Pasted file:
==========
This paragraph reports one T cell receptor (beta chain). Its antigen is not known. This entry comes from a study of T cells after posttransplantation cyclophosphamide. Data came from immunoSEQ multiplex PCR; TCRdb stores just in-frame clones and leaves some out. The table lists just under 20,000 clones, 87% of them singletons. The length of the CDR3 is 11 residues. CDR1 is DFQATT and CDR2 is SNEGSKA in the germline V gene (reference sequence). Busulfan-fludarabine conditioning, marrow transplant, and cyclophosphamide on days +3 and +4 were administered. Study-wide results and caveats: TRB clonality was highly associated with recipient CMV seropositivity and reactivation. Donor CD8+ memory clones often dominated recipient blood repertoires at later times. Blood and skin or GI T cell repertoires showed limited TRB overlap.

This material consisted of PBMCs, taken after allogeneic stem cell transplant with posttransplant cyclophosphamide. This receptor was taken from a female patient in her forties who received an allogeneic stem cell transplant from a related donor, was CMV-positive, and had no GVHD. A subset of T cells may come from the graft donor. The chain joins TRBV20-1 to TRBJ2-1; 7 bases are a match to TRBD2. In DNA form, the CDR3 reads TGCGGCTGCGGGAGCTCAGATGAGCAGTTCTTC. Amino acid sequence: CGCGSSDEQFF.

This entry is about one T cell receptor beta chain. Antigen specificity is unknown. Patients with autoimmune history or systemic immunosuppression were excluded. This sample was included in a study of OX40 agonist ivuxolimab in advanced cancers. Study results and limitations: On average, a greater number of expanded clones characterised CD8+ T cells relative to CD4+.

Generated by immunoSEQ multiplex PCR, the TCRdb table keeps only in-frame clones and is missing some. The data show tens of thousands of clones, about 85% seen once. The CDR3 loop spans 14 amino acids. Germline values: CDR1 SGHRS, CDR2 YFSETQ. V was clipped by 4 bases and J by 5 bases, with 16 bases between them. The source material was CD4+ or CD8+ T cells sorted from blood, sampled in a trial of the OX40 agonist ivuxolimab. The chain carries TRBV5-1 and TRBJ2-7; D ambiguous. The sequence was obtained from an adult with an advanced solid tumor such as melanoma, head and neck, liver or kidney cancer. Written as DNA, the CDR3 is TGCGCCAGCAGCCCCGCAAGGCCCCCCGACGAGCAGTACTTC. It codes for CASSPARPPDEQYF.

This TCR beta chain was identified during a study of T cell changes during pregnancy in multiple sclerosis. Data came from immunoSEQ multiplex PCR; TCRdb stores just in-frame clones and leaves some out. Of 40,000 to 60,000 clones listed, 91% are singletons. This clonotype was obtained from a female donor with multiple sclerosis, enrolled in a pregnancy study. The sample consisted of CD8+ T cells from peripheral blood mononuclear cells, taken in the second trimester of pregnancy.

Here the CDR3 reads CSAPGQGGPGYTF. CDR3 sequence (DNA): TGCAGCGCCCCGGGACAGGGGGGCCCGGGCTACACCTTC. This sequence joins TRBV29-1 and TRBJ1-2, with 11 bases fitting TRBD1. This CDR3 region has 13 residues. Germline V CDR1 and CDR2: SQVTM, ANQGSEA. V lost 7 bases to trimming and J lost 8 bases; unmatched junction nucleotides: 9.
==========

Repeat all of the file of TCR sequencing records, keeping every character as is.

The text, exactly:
This paragraph reports one T cell receptor (beta chain). Its antigen is not known. This entry comes from a study of T cells after posttransplantation cyclophosphamide. Data came from immunoSEQ multiplex PCR; TCRdb stores just in-frame clones and leaves some out. The table lists just under 20,000 clones, 87% of them singletons. The length of the CDR3 is 11 residues. CDR1 is DFQATT and CDR2 is SNEGSKA in the germline V gene (reference sequence). Busulfan-fludarabine conditioning, marrow transplant, and cyclophosphamide on days +3 and +4 were administered. Study-wide results and caveats: TRB clonality was highly associated with recipient CMV seropositivity and reactivation. Donor CD8+ memory clones often dominated recipient blood repertoires at later times. Blood and skin or GI T cell repertoires showed limited TRB overlap.

This material consisted of PBMCs, taken after allogeneic stem cell transplant with posttransplant cyclophosphamide. This receptor was taken from a female patient in her forties who received an allogeneic stem cell transplant from a related donor, was CMV-positive, and had no GVHD. A subset of T cells may come from the graft donor. The chain joins TRBV20-1 to TRBJ2-1; 7 bases are a match to TRBD2. In DNA form, the CDR3 reads TGCGGCTGCGGGAGCTCAGATGAGCAGTTCTTC. Amino acid sequence: CGCGSSDEQFF.

This entry is about one T cell receptor beta chain. Antigen specificity is unknown. Patients with autoimmune history or systemic immunosuppression were excluded. This sample was included in a study of OX40 agonist ivuxolimab in advanced cancers. Study results and limitations: On average, a greater number of expanded clones characterised CD8+ T cells relative to CD4+.

Generated by immunoSEQ multiplex PCR, the TCRdb table keeps only in-frame clones and is missing some. The data show tens of thousands of clones, about 85% seen once. The CDR3 loop spans 14 amino acids. Germline values: CDR1 SGHRS, CDR2 YFSETQ. V was clipped by 4 bases and J by 5 bases, with 16 bases between them. The source material was CD4+ or CD8+ T cells sorted from blood, sampled in a trial of the OX40 agonist ivuxolimab. The chain carries TRBV5-1 and TRBJ2-7; D ambiguous. The sequence was obtained from an adult with an advanced solid tumor such as melanoma, head and neck, liver or kidney cancer. Written as DNA, the CDR3 is TGCGCCAGCAGCCCCGCAAGGCCCCCCGACGAGCAGTACTTC. It codes for CASSPARPPDEQYF.

This TCR beta chain was identified during a study of T cell changes during pregnancy in multiple sclerosis. Data came from immunoSEQ multiplex PCR; TCRdb stores just in-frame clones and leaves some out. Of 40,000 to 60,000 clones listed, 91% are singletons. This clonotype was obtained from a female donor with multiple sclerosis, enrolled in a pregnancy study. The sample consisted of CD8+ T cells from peripheral blood mononuclear cells, taken in the second trimester of pregnancy.

Here the CDR3 reads CSAPGQGGPGYTF. CDR3 sequence (DNA): TGCAGCGCCCCGGGACAGGGGGGCCCGGGCTACACCTTC. This sequence joins TRBV29-1 and TRBJ1-2, with 11 bases fitting TRBD1. This CDR3 region has 13 residues. Germline V CDR1 and CDR2: SQVTM, ANQGSEA. V lost 7 bases to trimming and J lost 8 bases; unmatched junction nucleotides: 9.